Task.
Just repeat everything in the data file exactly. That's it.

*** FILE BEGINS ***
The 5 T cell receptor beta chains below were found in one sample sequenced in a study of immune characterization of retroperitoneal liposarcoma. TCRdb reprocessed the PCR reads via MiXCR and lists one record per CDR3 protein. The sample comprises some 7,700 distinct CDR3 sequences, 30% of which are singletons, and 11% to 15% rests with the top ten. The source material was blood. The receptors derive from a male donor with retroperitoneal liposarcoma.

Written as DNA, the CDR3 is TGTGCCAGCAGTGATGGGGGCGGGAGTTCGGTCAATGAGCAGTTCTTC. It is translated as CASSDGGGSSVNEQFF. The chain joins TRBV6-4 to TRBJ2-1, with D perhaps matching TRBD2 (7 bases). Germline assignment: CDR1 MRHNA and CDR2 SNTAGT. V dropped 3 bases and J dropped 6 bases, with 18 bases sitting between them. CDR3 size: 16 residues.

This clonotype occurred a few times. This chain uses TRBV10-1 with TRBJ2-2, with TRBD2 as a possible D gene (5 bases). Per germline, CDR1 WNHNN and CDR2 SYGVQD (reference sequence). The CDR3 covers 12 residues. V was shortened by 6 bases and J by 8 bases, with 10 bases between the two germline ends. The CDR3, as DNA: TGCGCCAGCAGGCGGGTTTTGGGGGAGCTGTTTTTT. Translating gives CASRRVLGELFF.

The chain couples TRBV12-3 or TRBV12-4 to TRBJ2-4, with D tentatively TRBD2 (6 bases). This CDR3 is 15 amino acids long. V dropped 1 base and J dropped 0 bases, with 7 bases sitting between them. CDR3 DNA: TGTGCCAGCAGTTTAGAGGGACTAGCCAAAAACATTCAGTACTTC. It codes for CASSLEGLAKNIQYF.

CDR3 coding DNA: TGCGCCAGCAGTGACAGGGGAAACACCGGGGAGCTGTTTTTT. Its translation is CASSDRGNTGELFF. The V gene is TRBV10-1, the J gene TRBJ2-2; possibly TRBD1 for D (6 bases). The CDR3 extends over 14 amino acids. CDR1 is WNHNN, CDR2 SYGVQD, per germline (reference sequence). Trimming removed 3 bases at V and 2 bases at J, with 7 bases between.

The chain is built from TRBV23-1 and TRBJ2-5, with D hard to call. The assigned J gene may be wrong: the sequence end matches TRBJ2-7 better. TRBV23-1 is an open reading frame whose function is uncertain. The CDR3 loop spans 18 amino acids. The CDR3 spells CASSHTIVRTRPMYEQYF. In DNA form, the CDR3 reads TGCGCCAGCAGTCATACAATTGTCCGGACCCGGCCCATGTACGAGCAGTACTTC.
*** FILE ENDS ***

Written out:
The 5 T cell receptor beta chains below were found in one sample sequenced in a study of immune characterization of retroperitoneal liposarcoma. TCRdb reprocessed the PCR reads via MiXCR and lists one record per CDR3 protein. The sample comprises some 7,700 distinct CDR3 sequences, 30% of which are singletons, and 11% to 15% rests with the top ten. The source material was blood. The receptors derive from a male donor with retroperitoneal liposarcoma.

Written as DNA, the CDR3 is TGTGCCAGCAGTGATGGGGGCGGGAGTTCGGTCAATGAGCAGTTCTTC. It is translated as CASSDGGGSSVNEQFF. The chain joins TRBV6-4 to TRBJ2-1, with D perhaps matching TRBD2 (7 bases). Germline assignment: CDR1 MRHNA and CDR2 SNTAGT. V dropped 3 bases and J dropped 6 bases, with 18 bases sitting between them. CDR3 size: 16 residues.

This clonotype occurred a few times. This chain uses TRBV10-1 with TRBJ2-2, with TRBD2 as a possible D gene (5 bases). Per germline, CDR1 WNHNN and CDR2 SYGVQD (reference sequence). The CDR3 covers 12 residues. V was shortened by 6 bases and J by 8 bases, with 10 bases between the two germline ends. The CDR3, as DNA: TGCGCCAGCAGGCGGGTTTTGGGGGAGCTGTTTTTT. Translating gives CASRRVLGELFF.

The chain couples TRBV12-3 or TRBV12-4 to TRBJ2-4, with D tentatively TRBD2 (6 bases). This CDR3 is 15 amino acids long. V dropped 1 base and J dropped 0 bases, with 7 bases sitting between them. CDR3 DNA: TGTGCCAGCAGTTTAGAGGGACTAGCCAAAAACATTCAGTACTTC. It codes for CASSLEGLAKNIQYF.

CDR3 coding DNA: TGCGCCAGCAGTGACAGGGGAAACACCGGGGAGCTGTTTTTT. Its translation is CASSDRGNTGELFF. The V gene is TRBV10-1, the J gene TRBJ2-2; possibly TRBD1 for D (6 bases). The CDR3 extends over 14 amino acids. CDR1 is WNHNN, CDR2 SYGVQD, per germline (reference sequence). Trimming removed 3 bases at V and 2 bases at J, with 7 bases between.

The chain is built from TRBV23-1 and TRBJ2-5, with D hard to call. The assigned J gene may be wrong: the sequence end matches TRBJ2-7 better. TRBV23-1 is an open reading frame whose function is uncertain. The CDR3 loop spans 18 amino acids. The CDR3 spells CASSHTIVRTRPMYEQYF. In DNA form, the CDR3 reads TGCGCCAGCAGTCATACAATTGTCCGGACCCGGCCCATGTACGAGCAGTACTTC.